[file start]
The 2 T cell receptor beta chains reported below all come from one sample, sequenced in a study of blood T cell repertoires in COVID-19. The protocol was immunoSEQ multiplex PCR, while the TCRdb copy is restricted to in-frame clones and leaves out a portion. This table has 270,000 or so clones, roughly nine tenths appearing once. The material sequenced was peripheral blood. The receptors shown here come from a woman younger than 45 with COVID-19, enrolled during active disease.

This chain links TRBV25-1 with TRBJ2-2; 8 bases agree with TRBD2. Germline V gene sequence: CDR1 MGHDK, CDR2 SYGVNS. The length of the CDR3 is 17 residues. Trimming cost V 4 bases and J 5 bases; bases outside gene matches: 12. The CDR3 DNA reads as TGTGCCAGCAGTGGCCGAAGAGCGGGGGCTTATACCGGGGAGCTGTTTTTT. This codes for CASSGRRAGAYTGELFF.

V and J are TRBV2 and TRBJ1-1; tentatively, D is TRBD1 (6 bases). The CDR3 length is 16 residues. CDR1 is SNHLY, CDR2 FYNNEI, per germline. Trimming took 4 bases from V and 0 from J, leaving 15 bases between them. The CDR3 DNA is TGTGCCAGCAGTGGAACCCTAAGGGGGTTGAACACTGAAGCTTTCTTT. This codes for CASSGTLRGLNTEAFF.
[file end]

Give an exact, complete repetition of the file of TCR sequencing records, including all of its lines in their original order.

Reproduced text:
The 2 T cell receptor beta chains reported below all come from one sample, sequenced in a study of blood T cell repertoires in COVID-19. The protocol was immunoSEQ multiplex PCR, while the TCRdb copy is restricted to in-frame clones and leaves out a portion. This table has 270,000 or so clones, roughly nine tenths appearing once. The material sequenced was peripheral blood. The receptors shown here come from a woman younger than 45 with COVID-19, enrolled during active disease.

This chain links TRBV25-1 with TRBJ2-2; 8 bases agree with TRBD2. Germline V gene sequence: CDR1 MGHDK, CDR2 SYGVNS. The length of the CDR3 is 17 residues. Trimming cost V 4 bases and J 5 bases; bases outside gene matches: 12. The CDR3 DNA reads as TGTGCCAGCAGTGGCCGAAGAGCGGGGGCTTATACCGGGGAGCTGTTTTTT. This codes for CASSGRRAGAYTGELFF.

V and J are TRBV2 and TRBJ1-1; tentatively, D is TRBD1 (6 bases). The CDR3 length is 16 residues. CDR1 is SNHLY, CDR2 FYNNEI, per germline. Trimming took 4 bases from V and 0 from J, leaving 15 bases between them. The CDR3 DNA is TGTGCCAGCAGTGGAACCCTAAGGGGGTTGAACACTGAAGCTTTCTTT. This codes for CASSGTLRGLNTEAFF.